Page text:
The high-dose flu vaccine provides more protection for people 65 and older than a standard flu shot.
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“A large study showed that there is about 25 percent additional protection for people who get the high-dose influenza vaccine,” says Susan Rehm, MD, an infectious diseases specialist at Cleveland Clinic.
In the study of 32,000 people, researchers at 126 U.S. and Canadian centers gave some people the high-dose flu shots and others a regular dose. After testing over two flu seasons, they found that the high-dose version of Fluzone® induced significantly higher antibody responses. It also was 24.2 percent more effective than a standard-dose vaccine at preventing flu in adults age 65 and older.
Dr. Rehm says people who are older do not form antibodies as vigorously as younger people, so the high-dose vaccine was developed. It has been FDA approved for people 65 years and older. This population, in particular, can benefit from the improved immune response induced by the higher dose.
Safety of higher-dose vaccine
Approved in 2009, high-dose Fluzone contains four times as much antigen as standard-dose flu vaccines. According to the Centers for Disease Control (CDC), the safety of high-dose flu vaccine is similar to that of regular flu vaccines.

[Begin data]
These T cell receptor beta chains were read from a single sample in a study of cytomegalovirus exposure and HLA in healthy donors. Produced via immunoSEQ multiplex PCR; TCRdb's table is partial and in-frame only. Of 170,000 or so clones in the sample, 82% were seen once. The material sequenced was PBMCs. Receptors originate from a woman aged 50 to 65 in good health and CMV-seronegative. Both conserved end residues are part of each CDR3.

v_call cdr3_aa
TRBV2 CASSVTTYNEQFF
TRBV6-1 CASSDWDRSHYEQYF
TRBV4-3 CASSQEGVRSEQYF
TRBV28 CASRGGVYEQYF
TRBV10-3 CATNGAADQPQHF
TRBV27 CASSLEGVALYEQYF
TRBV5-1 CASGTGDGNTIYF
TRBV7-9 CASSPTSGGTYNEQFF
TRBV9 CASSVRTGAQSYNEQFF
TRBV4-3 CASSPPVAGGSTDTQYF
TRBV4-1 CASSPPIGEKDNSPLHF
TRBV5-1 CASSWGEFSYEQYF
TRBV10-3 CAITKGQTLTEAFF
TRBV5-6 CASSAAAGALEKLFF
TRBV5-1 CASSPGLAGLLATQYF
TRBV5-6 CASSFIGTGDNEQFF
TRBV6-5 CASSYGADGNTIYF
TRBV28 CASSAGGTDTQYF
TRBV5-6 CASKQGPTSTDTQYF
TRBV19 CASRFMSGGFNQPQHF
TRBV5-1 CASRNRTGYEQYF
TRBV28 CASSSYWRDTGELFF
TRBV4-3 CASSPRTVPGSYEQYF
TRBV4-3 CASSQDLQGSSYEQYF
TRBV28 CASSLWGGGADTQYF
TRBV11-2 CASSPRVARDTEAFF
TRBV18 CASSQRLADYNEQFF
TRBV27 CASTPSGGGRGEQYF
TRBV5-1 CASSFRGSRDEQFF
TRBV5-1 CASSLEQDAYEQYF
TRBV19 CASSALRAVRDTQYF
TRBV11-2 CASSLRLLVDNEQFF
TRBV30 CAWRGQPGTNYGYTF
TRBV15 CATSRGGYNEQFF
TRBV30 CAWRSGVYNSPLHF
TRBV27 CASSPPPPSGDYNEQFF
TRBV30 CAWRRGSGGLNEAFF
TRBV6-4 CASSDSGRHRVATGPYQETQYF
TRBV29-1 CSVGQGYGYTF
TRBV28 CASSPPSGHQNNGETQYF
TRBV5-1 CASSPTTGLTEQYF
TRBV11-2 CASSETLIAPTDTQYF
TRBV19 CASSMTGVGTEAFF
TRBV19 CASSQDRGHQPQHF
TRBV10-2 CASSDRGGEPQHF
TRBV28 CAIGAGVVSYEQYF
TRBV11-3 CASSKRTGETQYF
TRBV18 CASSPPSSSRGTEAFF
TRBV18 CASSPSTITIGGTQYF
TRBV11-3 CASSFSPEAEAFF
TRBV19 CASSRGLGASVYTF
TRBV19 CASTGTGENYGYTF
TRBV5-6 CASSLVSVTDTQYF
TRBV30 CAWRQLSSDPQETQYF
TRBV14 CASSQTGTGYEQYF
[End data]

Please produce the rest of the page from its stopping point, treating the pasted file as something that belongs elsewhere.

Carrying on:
The CDC reports that the most common side effect people experienced during clinical studies were mild and temporary. These included pain, redness and swelling at the injection site, headache, muscle aches, fever and malaise (which are also reported after regular dosing of the flu vaccine). Most people had minimal or no adverse events after receiving the Fluzone high-dose vaccine.
Why receiving the flu vaccine is important
Regardless of which type of vaccine you receive, standard or high-dose, Dr. Rehm says the most important thing is that you take the time to get one.
“Everybody 6 months of age and older needs to get the influenza vaccine every year, so whether it’s the standard dose or the high-dose, what’s most important is that you get your vaccine,” she says. She says it’s important to talk to your doctor if you have questions about which vaccine is right for you.
According to the CDC, estimates of flu-associated deaths in the United States have ranged from a low of about 3,000 to a high of about 49,000 people. During a regular flu season, about 90 percent of deaths that do occur are in those age 65 years and older. Flu vaccines provide the critical protection we all need.